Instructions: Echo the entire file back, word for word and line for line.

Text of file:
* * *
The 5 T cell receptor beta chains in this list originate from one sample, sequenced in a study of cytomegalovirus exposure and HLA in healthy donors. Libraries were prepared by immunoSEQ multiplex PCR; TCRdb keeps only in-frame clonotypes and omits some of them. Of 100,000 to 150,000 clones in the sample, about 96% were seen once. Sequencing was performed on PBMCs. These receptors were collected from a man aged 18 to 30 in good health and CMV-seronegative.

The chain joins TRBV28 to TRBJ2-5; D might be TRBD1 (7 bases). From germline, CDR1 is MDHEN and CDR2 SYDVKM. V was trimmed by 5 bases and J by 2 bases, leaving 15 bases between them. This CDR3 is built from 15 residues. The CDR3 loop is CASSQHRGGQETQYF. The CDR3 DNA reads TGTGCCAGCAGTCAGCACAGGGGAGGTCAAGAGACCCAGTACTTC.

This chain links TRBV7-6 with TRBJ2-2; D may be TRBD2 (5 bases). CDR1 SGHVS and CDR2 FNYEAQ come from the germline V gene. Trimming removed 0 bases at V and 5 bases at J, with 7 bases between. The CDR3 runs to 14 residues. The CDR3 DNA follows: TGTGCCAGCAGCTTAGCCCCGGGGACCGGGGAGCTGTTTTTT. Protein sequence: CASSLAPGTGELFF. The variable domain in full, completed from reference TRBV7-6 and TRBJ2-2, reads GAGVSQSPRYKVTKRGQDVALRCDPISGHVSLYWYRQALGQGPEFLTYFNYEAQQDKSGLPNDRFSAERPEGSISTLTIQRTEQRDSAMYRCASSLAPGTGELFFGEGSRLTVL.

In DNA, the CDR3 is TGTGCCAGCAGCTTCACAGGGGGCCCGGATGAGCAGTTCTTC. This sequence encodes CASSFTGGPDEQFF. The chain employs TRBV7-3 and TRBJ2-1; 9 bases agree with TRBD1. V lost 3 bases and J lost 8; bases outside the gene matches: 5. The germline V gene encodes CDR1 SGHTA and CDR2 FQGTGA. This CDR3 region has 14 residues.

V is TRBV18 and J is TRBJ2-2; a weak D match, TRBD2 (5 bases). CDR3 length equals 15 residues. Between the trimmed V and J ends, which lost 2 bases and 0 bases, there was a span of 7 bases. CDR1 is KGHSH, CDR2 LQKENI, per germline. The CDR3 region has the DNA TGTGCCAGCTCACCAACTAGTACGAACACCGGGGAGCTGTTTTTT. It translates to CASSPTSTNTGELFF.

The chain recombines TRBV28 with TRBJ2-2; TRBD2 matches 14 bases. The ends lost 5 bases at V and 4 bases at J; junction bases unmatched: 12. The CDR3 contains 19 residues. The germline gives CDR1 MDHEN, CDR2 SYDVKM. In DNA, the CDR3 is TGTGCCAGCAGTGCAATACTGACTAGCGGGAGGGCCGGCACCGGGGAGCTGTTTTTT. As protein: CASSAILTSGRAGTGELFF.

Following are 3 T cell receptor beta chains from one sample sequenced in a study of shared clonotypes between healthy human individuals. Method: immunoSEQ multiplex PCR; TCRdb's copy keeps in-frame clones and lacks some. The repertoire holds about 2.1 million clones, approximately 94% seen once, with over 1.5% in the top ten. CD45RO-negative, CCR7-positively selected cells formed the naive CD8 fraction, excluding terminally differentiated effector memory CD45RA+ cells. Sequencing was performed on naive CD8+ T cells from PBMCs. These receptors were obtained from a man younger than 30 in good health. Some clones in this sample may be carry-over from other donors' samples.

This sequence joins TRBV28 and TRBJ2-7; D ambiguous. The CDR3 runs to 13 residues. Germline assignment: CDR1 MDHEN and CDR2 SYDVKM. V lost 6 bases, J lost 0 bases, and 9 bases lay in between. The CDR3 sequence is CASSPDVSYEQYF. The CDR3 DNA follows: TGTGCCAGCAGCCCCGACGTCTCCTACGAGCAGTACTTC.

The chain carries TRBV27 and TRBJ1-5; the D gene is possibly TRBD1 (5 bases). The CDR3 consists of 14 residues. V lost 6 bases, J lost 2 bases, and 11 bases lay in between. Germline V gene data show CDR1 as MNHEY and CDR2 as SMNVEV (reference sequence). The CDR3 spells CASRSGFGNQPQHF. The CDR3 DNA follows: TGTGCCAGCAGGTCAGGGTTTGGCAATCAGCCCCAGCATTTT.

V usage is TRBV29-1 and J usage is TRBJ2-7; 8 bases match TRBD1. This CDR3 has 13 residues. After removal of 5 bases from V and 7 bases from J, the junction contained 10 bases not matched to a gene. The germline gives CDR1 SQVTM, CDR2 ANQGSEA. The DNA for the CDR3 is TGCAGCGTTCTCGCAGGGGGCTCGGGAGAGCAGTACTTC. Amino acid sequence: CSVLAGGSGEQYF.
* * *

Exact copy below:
The 5 T cell receptor beta chains in this list originate from one sample, sequenced in a study of cytomegalovirus exposure and HLA in healthy donors. Libraries were prepared by immunoSEQ multiplex PCR; TCRdb keeps only in-frame clonotypes and omits some of them. Of 100,000 to 150,000 clones in the sample, about 96% were seen once. Sequencing was performed on PBMCs. These receptors were collected from a man aged 18 to 30 in good health and CMV-seronegative.

The chain joins TRBV28 to TRBJ2-5; D might be TRBD1 (7 bases). From germline, CDR1 is MDHEN and CDR2 SYDVKM. V was trimmed by 5 bases and J by 2 bases, leaving 15 bases between them. This CDR3 is built from 15 residues. The CDR3 loop is CASSQHRGGQETQYF. The CDR3 DNA reads TGTGCCAGCAGTCAGCACAGGGGAGGTCAAGAGACCCAGTACTTC.

This chain links TRBV7-6 with TRBJ2-2; D may be TRBD2 (5 bases). CDR1 SGHVS and CDR2 FNYEAQ come from the germline V gene. Trimming removed 0 bases at V and 5 bases at J, with 7 bases between. The CDR3 runs to 14 residues. The CDR3 DNA follows: TGTGCCAGCAGCTTAGCCCCGGGGACCGGGGAGCTGTTTTTT. Protein sequence: CASSLAPGTGELFF. The variable domain in full, completed from reference TRBV7-6 and TRBJ2-2, reads GAGVSQSPRYKVTKRGQDVALRCDPISGHVSLYWYRQALGQGPEFLTYFNYEAQQDKSGLPNDRFSAERPEGSISTLTIQRTEQRDSAMYRCASSLAPGTGELFFGEGSRLTVL.

In DNA, the CDR3 is TGTGCCAGCAGCTTCACAGGGGGCCCGGATGAGCAGTTCTTC. This sequence encodes CASSFTGGPDEQFF. The chain employs TRBV7-3 and TRBJ2-1; 9 bases agree with TRBD1. V lost 3 bases and J lost 8; bases outside the gene matches: 5. The germline V gene encodes CDR1 SGHTA and CDR2 FQGTGA. This CDR3 region has 14 residues.

V is TRBV18 and J is TRBJ2-2; a weak D match, TRBD2 (5 bases). CDR3 length equals 15 residues. Between the trimmed V and J ends, which lost 2 bases and 0 bases, there was a span of 7 bases. CDR1 is KGHSH, CDR2 LQKENI, per germline. The CDR3 region has the DNA TGTGCCAGCTCACCAACTAGTACGAACACCGGGGAGCTGTTTTTT. It translates to CASSPTSTNTGELFF.

The chain recombines TRBV28 with TRBJ2-2; TRBD2 matches 14 bases. The ends lost 5 bases at V and 4 bases at J; junction bases unmatched: 12. The CDR3 contains 19 residues. The germline gives CDR1 MDHEN, CDR2 SYDVKM. In DNA, the CDR3 is TGTGCCAGCAGTGCAATACTGACTAGCGGGAGGGCCGGCACCGGGGAGCTGTTTTTT. As protein: CASSAILTSGRAGTGELFF.

Following are 3 T cell receptor beta chains from one sample sequenced in a study of shared clonotypes between healthy human individuals. Method: immunoSEQ multiplex PCR; TCRdb's copy keeps in-frame clones and lacks some. The repertoire holds about 2.1 million clones, approximately 94% seen once, with over 1.5% in the top ten. CD45RO-negative, CCR7-positively selected cells formed the naive CD8 fraction, excluding terminally differentiated effector memory CD45RA+ cells. Sequencing was performed on naive CD8+ T cells from PBMCs. These receptors were obtained from a man younger than 30 in good health. Some clones in this sample may be carry-over from other donors' samples.

This sequence joins TRBV28 and TRBJ2-7; D ambiguous. The CDR3 runs to 13 residues. Germline assignment: CDR1 MDHEN and CDR2 SYDVKM. V lost 6 bases, J lost 0 bases, and 9 bases lay in between. The CDR3 sequence is CASSPDVSYEQYF. The CDR3 DNA follows: TGTGCCAGCAGCCCCGACGTCTCCTACGAGCAGTACTTC.

The chain carries TRBV27 and TRBJ1-5; the D gene is possibly TRBD1 (5 bases). The CDR3 consists of 14 residues. V lost 6 bases, J lost 2 bases, and 11 bases lay in between. Germline V gene data show CDR1 as MNHEY and CDR2 as SMNVEV (reference sequence). The CDR3 spells CASRSGFGNQPQHF. The CDR3 DNA follows: TGTGCCAGCAGGTCAGGGTTTGGCAATCAGCCCCAGCATTTT.

V usage is TRBV29-1 and J usage is TRBJ2-7; 8 bases match TRBD1. This CDR3 has 13 residues. After removal of 5 bases from V and 7 bases from J, the junction contained 10 bases not matched to a gene. The germline gives CDR1 SQVTM, CDR2 ANQGSEA. The DNA for the CDR3 is TGCAGCGTTCTCGCAGGGGGCTCGGGAGAGCAGTACTTC. Amino acid sequence: CSVLAGGSGEQYF.